Twitter roasts San Francisco's $20K trash cans: 'Who didn't see this coming'

The "Salt and Pepper" trash can prototype, seen in a rendering.
The "Salt and Pepper" trash can prototype, seen in a rendering. Photo credit San Francisco Department of Public Works

SAN FRANCISCO (KCBS RADIO) – San Francisco's costly trash can pilot program is catching flak on social media after a Twitter user posted an unforgiving photo of one of the city's new "smart" bins.

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Twitter user @HaydenM16 snapped the photo on the southwest corner of Geary Boulevard and Divisadero Street on Friday, according to the thread.

@SF311 – a Twitter account that handles social media service and maintenance requests across San Francisco – responded to the tweet: "My apologies. Recology is the one that actually services (the garbage cans) unless there is a maintenance issue with the can itself. They have a set schedule to empty the bins, but sometimes they fill up ahead of scheduled times. We thank you for letting us know when this happens."

It wasn't immediately clear when or if the photographed bin was emptied.

Other Twitter users chimed in with similar photos and sarcastic comments.

Another user, @AreniusGregory, shared an image of a different overwhelmed trash can prototype: "This one solves the problem," he quipped.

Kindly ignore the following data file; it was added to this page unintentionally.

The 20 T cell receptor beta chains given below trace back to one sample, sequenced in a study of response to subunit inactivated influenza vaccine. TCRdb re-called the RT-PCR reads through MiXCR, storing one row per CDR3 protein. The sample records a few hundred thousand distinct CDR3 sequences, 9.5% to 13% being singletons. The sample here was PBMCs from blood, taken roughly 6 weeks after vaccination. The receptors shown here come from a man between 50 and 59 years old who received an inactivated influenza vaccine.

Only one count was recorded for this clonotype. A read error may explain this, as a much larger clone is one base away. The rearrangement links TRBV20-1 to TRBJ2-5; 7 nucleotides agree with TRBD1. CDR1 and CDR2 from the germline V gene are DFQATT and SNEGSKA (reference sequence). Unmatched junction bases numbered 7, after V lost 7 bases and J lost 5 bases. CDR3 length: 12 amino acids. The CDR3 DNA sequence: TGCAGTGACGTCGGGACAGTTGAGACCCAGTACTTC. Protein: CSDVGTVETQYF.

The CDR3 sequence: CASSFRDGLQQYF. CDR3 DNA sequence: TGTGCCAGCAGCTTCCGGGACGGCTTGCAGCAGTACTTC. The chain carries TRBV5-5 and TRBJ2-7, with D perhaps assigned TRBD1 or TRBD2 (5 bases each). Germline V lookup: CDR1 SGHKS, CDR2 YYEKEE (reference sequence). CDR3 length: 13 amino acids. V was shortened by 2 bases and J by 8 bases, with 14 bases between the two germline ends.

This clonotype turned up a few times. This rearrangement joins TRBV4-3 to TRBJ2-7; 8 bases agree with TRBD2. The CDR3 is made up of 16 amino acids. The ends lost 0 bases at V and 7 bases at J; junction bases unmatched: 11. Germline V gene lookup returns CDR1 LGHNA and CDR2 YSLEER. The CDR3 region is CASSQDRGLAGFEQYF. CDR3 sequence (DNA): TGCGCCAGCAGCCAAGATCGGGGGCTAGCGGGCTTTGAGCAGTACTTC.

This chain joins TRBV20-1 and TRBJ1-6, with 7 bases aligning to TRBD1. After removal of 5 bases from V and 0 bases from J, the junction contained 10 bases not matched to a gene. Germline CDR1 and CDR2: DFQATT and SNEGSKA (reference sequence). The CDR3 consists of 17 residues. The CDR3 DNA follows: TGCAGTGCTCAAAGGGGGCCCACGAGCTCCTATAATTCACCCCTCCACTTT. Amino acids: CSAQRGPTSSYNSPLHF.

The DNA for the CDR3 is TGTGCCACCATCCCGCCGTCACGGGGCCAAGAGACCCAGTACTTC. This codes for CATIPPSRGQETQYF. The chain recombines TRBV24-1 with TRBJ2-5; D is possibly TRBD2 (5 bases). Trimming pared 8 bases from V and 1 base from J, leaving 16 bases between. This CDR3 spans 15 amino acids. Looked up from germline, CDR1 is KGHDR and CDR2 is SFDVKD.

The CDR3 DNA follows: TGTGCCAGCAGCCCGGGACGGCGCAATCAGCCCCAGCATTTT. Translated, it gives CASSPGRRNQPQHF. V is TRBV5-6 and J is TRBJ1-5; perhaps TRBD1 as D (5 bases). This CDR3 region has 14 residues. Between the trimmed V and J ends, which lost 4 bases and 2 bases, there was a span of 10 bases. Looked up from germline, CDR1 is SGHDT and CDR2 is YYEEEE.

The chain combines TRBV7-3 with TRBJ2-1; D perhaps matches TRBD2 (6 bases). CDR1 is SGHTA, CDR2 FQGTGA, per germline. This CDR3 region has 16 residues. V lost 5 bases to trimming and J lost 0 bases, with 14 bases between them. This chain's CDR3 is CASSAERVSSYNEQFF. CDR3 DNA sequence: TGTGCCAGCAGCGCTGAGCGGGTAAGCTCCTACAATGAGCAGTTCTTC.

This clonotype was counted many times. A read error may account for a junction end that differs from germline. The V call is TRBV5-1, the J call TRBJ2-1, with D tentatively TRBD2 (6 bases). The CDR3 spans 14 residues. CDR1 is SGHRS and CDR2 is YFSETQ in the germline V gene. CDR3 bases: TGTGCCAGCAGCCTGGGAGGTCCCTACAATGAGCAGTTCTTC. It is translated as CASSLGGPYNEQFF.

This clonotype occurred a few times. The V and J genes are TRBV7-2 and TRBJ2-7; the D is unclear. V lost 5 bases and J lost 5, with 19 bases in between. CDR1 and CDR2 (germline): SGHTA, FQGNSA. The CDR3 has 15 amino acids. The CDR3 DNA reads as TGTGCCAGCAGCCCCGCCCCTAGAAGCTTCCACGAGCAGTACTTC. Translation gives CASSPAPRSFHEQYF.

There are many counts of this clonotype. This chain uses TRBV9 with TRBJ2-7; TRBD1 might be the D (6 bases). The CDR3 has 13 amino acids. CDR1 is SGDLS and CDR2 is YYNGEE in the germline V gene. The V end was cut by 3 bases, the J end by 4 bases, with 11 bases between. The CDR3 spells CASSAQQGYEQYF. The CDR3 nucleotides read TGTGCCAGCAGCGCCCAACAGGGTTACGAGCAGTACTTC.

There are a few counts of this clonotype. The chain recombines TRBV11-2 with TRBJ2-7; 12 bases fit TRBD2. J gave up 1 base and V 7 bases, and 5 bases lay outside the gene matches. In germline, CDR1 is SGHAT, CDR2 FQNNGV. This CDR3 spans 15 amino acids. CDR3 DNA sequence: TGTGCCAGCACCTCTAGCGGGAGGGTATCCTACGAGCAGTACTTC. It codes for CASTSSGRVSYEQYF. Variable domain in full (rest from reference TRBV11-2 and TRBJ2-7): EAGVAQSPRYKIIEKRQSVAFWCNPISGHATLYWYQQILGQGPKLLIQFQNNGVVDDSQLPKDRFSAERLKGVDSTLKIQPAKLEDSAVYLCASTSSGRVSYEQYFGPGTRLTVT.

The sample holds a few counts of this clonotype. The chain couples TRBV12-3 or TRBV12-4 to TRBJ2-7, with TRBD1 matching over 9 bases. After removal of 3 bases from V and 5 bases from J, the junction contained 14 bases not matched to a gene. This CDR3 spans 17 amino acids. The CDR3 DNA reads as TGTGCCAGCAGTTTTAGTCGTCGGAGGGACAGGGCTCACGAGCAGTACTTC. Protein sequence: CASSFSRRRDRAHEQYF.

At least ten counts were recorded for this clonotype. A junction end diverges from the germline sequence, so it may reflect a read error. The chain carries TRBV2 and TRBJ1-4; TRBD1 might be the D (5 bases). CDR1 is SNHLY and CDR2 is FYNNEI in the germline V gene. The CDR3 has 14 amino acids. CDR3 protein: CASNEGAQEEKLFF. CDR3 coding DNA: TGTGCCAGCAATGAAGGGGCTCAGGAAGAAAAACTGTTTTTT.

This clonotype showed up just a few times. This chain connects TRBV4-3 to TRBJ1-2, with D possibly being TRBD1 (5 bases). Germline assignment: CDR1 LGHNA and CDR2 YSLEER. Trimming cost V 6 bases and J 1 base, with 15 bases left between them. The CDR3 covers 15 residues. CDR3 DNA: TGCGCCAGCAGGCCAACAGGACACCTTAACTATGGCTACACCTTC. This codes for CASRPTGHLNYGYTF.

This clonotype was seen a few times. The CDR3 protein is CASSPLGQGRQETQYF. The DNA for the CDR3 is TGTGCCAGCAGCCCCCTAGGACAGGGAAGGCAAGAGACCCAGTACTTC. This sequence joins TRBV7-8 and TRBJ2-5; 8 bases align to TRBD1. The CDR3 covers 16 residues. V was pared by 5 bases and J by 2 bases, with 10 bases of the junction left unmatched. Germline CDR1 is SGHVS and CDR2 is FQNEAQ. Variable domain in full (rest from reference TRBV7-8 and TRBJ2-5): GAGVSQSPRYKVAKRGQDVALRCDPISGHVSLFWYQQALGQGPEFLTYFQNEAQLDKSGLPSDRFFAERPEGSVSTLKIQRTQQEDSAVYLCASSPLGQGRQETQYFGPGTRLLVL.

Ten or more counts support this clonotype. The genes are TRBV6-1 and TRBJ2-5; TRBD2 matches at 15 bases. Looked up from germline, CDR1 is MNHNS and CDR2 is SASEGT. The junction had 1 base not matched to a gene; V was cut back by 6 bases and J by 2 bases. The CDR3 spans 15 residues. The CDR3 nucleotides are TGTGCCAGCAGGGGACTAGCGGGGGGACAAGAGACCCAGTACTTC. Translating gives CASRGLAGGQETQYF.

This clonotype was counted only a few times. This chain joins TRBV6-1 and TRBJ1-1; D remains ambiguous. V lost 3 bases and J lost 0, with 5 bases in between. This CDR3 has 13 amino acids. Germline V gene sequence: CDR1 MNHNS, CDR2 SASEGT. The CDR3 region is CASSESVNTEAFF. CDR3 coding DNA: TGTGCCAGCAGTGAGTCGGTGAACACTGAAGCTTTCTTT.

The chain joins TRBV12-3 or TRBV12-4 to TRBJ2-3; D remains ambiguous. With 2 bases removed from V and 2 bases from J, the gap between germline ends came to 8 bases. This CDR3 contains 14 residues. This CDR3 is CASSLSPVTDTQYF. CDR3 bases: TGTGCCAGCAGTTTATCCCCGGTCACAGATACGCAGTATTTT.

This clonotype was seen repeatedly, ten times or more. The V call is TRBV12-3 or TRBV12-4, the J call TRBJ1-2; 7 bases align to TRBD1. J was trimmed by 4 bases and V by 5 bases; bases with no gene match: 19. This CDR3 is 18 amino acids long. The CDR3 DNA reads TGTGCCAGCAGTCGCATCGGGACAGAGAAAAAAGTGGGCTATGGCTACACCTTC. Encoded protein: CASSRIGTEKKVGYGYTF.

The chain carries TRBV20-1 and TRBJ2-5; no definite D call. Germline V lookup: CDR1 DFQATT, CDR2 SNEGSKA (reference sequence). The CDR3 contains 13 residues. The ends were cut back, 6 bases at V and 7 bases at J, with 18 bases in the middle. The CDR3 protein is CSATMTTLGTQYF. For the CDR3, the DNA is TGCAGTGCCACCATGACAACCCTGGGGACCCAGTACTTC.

The trash cans are two of several "smart" prototype bins that hit San Francisco's streets last month following much discussion about the $12,000-$20,000 cost per can. The particular ones in these photos are the "Salt and Pepper" and "Soft Square" designs.

The third prototype is named "Slim Silhouette."

They were designed to complement "the new JCDecaux public toilets" located throughout the city and are "outfitted with sensors that send alerts when they're nearing capacity so they can be emptied before they overflow," San Francisco Department of Public Works officials said in a news release about the program last year.

Many, including former San Francisco Mayor Willie Brown, criticized the prototypes for their hefty price tag.

KCBS Radio has reached out to the mayor's office, San Francisco Board of Supervisors, San Francisco Department of Public Works and Recology for comment but has not yet heard back.

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